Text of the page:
After it is initiated, the Lotus Forms API can be used to retrieve form fields for validation at the server side or for any other processing. The code snippet in listing 5 displays the use of the Lotus Forms API to retrieve form fields from the XFDL form.

Listing 5. Retrieve form field value
String costValue = theForm.getLiteralByRefEx(null, 
"PAGE1.costlist.value", 0, null, null);
String preappValue = theForm.getLiteralByRefEx(null, 
"PAGE1.preapproverlist.value", 0, null, null);
String hiddenValue = theForm.getLiteralByRefEx(null, 
"PAGE1.hidden.value", 0, null, null);

Similarly, listing 6 sets the value of an XFDL form field.

Listing 6. Set form field value
theForm.setLiteralByRefEx(null, "PAGE1.casenofield1.value", 0, null, null, case1);
theForm.setLiteralByRefEx(null, "PAGE1.casenofield.value", 0, null, null, case1);

Submitting the form

After the form is loaded, the initiator or approver modifies the values of the form and submits the form. Submission of the form points to the Lotus Forms servlet application running in WebSphere Application Server V6.1. The submission URL for the submit button is provided as part of the <url> tag.

Listing 7. Submit URL
<<button sid="next1">
         <itemlocation>
            <within>TOOLBAR</within>
            <x>474</x>
            <y>34</y>
            <width>55</width>
         </itemlocation>
         <fontinfo>
            <fontname>Arial</fontname>
            <size>7</size>
            <effect>bold</effect>
         </fontinfo>
         <bgcolor>#0000FF</bgcolor>
         <fontcolor>#FFFFFF</fontcolor>
         <url compute="global.global.custom:url"></url>

The URL property of the Submit button points to the global URL property for this e-form. The global custom URL property is defined at the beginning of the e-form as shown in listing 8.

Listing 8. Global URL
<custom:url xfdl:compute="">FormViewServlet?action=submit</custom:url>
<saveformat>application/vnd.xfdl</saveformat>

Initiating and processing the procurement workflow

After the form is submitted by the initiator, a success message is displayed to the initiator for the submission of the form. The Lotus Forms servlet application processes the values of the e-form and then submits the e-form as a document to the Lotus Domino Server using a Web service. The code snippet in the Lotus Forms servlet application, shown in listing 9, calls the Lotus Domino Web service.

Listing 9. Web service call
try{
	String endpoint = webserviceURL;
	Service service = new Service();
	Call call = (Call) service.createCall();
	//call.setOperationName(new QName(endpoint, "initialize"));
	call.setOperationName(new QName(endpoint, "putForm"));
	call.setTargetEndpointAddress(new java.net.URL(endpoint));
	call.setUsername("domino admin");
	call.setPassword("password");
	String ret = (String) call.invoke(new Object[] { formid,updatedXFDL });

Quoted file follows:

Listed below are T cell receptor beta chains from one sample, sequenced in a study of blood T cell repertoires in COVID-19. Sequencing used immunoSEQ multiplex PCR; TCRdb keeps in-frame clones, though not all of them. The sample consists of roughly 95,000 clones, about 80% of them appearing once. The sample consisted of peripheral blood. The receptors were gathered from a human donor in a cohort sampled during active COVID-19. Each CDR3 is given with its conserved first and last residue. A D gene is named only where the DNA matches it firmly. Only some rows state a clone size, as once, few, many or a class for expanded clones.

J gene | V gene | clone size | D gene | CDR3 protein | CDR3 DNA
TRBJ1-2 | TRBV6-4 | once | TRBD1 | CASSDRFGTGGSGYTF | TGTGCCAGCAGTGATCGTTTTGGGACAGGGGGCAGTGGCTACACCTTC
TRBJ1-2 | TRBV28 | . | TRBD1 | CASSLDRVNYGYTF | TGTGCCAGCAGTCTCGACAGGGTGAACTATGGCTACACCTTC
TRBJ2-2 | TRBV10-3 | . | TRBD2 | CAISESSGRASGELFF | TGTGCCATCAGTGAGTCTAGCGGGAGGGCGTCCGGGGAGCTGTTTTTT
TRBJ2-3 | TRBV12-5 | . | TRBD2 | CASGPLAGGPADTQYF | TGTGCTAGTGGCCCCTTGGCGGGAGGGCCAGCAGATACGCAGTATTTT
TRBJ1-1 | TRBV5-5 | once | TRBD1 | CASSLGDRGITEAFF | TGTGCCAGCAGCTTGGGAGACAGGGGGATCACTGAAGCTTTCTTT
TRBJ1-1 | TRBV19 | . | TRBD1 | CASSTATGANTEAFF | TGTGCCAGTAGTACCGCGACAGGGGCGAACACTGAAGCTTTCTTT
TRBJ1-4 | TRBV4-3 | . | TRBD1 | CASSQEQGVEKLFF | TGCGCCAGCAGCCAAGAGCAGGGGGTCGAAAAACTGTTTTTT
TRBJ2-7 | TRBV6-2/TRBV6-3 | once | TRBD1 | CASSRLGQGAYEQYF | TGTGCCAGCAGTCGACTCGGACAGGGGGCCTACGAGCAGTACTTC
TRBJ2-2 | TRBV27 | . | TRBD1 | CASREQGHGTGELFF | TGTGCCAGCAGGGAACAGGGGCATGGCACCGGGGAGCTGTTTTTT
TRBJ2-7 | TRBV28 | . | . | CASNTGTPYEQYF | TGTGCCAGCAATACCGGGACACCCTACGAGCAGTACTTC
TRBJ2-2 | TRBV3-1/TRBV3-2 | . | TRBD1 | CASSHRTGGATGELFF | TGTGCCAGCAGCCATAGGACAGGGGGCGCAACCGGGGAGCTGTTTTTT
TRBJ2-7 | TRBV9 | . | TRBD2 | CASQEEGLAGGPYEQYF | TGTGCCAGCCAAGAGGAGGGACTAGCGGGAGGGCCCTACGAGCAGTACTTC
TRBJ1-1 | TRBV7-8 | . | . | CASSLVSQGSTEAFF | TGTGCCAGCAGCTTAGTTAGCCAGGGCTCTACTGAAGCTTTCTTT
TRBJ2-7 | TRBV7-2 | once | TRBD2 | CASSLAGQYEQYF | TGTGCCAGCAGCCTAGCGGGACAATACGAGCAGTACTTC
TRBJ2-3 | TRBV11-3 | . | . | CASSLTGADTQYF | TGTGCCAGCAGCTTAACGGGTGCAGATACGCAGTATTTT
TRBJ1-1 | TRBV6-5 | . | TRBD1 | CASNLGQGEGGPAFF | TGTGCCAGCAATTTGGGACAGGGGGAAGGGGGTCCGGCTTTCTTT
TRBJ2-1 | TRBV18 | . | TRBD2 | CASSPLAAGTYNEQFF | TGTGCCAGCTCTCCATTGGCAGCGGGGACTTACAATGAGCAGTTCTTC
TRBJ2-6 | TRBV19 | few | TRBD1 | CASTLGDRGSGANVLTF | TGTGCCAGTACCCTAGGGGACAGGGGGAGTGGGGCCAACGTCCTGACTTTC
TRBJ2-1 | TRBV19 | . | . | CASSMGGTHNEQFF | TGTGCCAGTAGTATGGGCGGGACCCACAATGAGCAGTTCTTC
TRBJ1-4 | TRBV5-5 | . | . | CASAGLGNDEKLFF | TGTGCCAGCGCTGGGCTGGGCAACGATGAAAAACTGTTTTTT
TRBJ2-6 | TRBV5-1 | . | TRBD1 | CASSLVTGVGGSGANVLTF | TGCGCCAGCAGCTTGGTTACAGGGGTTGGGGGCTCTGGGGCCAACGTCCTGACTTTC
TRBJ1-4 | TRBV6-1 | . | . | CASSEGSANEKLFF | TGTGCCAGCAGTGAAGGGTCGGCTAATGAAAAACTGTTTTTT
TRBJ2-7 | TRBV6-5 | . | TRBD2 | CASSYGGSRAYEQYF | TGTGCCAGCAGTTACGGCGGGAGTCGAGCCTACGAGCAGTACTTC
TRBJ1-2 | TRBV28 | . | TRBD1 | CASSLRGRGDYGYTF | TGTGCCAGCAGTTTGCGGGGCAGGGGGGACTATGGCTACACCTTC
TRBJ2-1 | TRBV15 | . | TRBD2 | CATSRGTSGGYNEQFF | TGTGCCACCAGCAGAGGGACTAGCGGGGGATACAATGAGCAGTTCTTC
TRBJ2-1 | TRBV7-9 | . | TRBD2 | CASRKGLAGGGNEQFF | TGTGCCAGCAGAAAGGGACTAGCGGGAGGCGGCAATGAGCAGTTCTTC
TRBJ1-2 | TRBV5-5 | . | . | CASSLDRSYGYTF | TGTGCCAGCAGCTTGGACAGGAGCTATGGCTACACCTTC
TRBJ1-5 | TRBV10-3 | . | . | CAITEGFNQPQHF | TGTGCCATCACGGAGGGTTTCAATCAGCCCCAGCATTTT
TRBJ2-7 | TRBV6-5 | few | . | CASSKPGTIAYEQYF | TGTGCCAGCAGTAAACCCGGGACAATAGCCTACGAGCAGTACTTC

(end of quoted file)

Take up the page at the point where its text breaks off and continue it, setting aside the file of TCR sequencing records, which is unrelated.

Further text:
}
catch(Exception e){
e.printStackTrace();
}

After the Web service is called, the Lotus Domino server stores the form and initiates the procurement process. The workflow is controlled by a scheduled agent, ProcessEFormRequest. This agent allows the approver to see the procurement case for the approval as shown in figure 16.

Figure 16. Approver’s activities view
Approver’s activities view

Barcode generation

Barcodes, a machine-readable representation of data, are used for quality assurance, batch separation, and error reduction. There are two-dimensional and three-dimensional barcode readers available.

Barcode generation APIs can be used to generate barcodes with the data provided. These APIs generate the barcodes as images. These barcode images can be loaded into Lotus Forms XFDL using Lotus Forms extensions as JAR files or using the server-side APIs. Figure 17 displays the form showing the embedded barcode.

Figure 17. Barcode generation
Barcode generation

This form can be printed to read the barcode, and it can generate the coded data into other systems for data processing.

Attachments to the form

Procurement process-related documents can be attached to the form. For this step, the form uses XForms standard-based instances to upload, extract, and delete the attachments. Figure 18 shows the form with the document attached.

Figure 18. Form attachments
Form attachments

Signature verification

Verification of the signature is a key in any signature-based form implementation. Verification of the signature indicates the validity of the signature. This verification can be performed by calling the FormNode.verifyAllSignatures() method to verify all the signatures of the form. The FormNode.getSignatureVerificationStatus() method can also be performed to check the verification status of a particular node.


Advantages of the integration

This integration takes advantage of both Lotus Domino and Lotus Forms technologies. These two technologies complement each other.

These features specifically are provided by Lotus Domino for our scenario:

  • Replication feature to enable the distributed application deployment, which can provide high availability and high performance
  • Form management for form storage and retrieval
  • Authentication and authorization of the application
  • Workflow capability that helps in easily defining the business process

These features specifically are provided by Lotus Forms:

  • High-fidelity forms to replicate paper-based forms
  • Overlapping digital signatures
  • Standard (XForms)-based forms display and data processing
  • Forms extension to support iKey-based digital signatures

These features are provided by the integration of Lotus Domino and Lotus Forms:

  • Offline capability
  • Sharing of form attachments with other systems through the use of Web services
  • Email functionality for forms to be sent as attachments in email

Conclusion

This article explains how the integration of Lotus Domino and Lotus Forms can benefit Web applications. This integration can be extended to portlet applications and can provide the facility to utilize the best features from both Lotus Domino and Lotus Forms servers.


Acknowledgments

The team would like to acknowledge Gopi Srinivasan, Technical Sales Manager and Pawan Rawal, Technical Sales Specialist for their valuable inputs.